In two weeks I will be in the city of concrete jungles and shining lights. I don’t think words can really capture how excited I feel about revisiting NYC (although the last time I went was with family and I vowed to never set foot there again, but I was also a young and naive little creature). It’s about the same excitement I felt when leaving for Copenhagen, except I don’t have to worry about things like being in a foreign land for months and stressing over trying to find friends or community. My dad gave me a map of Manhattan when he went there on a business trip years ago, and I’ve been dreaming of the day I can walk down those very streets I saw on paper.
This is a place where I would love to live. I would
kill give anything to inhabit such a dense and bustling city. To be surrounded by people in a fast-paced life and yet there are still pockets of serenity for escape. To be surrounded by place, the sociological idea of a neighborhood with a unique characteristic and community in which citizens interact with each other and their environment. To be surrounded by stores, grocery markets, restaurants, libraries, museums that are all within a doorstep and walk away. And lastly, to have decent, working public transportation so that I don’t need to depend on a car. Because the last thing Earth needs is more vehicles to pollute her. (There are also millions of other reasons on how cars destroy public life and human interactions, but that’s another topic worthy of its own blog and even courses that I have taken.)
I may be an introvert who needs quiet time every now and then where all living beings magically disappear from my life for a short period of time, but the crowds of people in a dense area is one thing I can’t live without. It’s invigorating to see so much life and movement, to have life happen right in front of me and be a dot in a crowd that participates in this life that is happening.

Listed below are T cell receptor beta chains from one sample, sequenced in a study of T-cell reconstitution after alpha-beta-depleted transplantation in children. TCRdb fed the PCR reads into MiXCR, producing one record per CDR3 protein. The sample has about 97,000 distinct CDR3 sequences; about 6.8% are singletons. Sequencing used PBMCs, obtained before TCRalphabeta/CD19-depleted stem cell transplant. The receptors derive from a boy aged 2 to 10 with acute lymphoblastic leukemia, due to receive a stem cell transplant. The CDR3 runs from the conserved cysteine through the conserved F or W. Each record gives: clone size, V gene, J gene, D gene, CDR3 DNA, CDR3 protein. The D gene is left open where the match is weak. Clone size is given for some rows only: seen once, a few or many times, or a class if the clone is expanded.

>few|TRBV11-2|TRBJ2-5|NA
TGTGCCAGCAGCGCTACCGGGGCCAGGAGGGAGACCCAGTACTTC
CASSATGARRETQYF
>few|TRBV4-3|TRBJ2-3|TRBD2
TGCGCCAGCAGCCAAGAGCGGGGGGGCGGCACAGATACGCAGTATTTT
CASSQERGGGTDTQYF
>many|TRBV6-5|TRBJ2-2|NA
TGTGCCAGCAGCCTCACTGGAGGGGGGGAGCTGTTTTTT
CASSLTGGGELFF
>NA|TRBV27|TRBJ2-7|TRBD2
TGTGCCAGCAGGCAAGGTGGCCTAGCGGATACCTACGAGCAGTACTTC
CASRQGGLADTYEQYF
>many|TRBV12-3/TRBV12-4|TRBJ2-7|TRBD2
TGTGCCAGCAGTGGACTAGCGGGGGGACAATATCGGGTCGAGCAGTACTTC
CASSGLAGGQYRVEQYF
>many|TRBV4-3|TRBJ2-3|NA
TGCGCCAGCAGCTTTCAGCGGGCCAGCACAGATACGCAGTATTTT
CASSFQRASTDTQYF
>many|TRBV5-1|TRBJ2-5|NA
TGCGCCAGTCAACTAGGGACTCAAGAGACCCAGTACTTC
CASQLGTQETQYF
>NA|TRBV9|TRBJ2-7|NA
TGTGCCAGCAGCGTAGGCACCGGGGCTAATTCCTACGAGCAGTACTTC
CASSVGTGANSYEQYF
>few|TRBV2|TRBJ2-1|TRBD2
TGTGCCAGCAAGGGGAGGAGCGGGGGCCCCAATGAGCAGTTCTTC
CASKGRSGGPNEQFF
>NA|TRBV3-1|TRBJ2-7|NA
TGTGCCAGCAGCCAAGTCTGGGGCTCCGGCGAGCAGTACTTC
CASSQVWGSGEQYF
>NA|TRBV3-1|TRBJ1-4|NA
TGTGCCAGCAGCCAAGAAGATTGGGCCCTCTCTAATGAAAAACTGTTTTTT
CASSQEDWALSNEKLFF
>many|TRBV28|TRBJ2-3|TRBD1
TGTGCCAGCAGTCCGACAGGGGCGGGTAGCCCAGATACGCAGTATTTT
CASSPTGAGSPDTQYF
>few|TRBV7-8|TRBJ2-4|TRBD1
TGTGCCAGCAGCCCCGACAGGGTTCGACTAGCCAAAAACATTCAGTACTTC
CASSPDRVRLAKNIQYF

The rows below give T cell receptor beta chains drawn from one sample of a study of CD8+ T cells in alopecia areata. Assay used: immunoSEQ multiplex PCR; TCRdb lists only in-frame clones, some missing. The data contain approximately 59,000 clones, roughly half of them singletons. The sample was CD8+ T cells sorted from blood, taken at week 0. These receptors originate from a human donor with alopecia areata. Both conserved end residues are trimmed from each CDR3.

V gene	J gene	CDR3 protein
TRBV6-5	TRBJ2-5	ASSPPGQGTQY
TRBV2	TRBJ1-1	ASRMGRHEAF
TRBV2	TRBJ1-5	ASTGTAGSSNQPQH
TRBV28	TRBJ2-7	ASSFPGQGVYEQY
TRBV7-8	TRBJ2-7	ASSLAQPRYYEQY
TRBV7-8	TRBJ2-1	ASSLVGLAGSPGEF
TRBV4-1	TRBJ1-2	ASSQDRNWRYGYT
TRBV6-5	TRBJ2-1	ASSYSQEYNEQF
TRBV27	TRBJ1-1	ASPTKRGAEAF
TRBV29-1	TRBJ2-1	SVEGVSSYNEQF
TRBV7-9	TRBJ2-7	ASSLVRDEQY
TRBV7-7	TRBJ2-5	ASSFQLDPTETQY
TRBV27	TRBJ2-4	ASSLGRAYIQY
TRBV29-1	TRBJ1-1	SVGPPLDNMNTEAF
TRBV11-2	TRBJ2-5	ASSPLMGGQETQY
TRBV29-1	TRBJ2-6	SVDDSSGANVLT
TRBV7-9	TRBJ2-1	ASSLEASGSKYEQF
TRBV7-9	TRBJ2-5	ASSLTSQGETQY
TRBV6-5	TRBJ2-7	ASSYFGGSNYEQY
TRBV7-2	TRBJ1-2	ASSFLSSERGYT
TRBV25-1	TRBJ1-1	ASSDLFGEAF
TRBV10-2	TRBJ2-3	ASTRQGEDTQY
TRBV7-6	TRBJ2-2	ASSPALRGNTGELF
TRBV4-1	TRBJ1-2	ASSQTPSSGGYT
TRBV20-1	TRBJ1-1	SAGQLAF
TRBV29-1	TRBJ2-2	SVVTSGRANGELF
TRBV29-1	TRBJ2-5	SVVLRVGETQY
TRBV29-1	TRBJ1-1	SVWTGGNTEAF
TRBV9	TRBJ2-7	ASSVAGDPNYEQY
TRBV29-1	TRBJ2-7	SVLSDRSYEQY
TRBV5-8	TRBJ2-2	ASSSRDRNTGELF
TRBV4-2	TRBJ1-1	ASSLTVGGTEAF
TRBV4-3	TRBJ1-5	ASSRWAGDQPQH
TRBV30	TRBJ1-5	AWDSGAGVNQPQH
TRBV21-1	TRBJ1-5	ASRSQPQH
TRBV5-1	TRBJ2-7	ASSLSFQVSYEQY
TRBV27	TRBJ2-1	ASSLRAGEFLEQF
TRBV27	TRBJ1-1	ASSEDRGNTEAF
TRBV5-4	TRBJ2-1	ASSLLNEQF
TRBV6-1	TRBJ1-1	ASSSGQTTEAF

I grew up in the epitome of suburbia, even though my hometown is the fourth largest city in the Bay Area with a population of 200,000+ people. There are expensive houses left and right, all located in great school districts, but that is all there is. It is a bedroom community with no life; we literally only recently got our first movie theater spring of 2012. I moved from here to another, very similar suburbia for college, and let me tell you I am suffocating every day in sleepy La Jolla.
Much like my need or want to finish school and start working ASAP, I want and need a change of pace in life and maybe a change for the better. I know I will never want to live in suburbia. Even if I have a family or when I retire. I guess it’s because I didn’t like the physical environment in which I grew up and have lived in for the last 21 years, and there is sense of freedom/autonomy/independence that I feel when visiting or living in a city.
New York will be more than just visiting for fun with friends for me. It’s my own retreat to be invigorated and breathe life again. This whole quarter has really draining on me, physically and emotionally, and there is nothing more that I want than to literally feel life (or lives) rush past me down the streets of a defined place.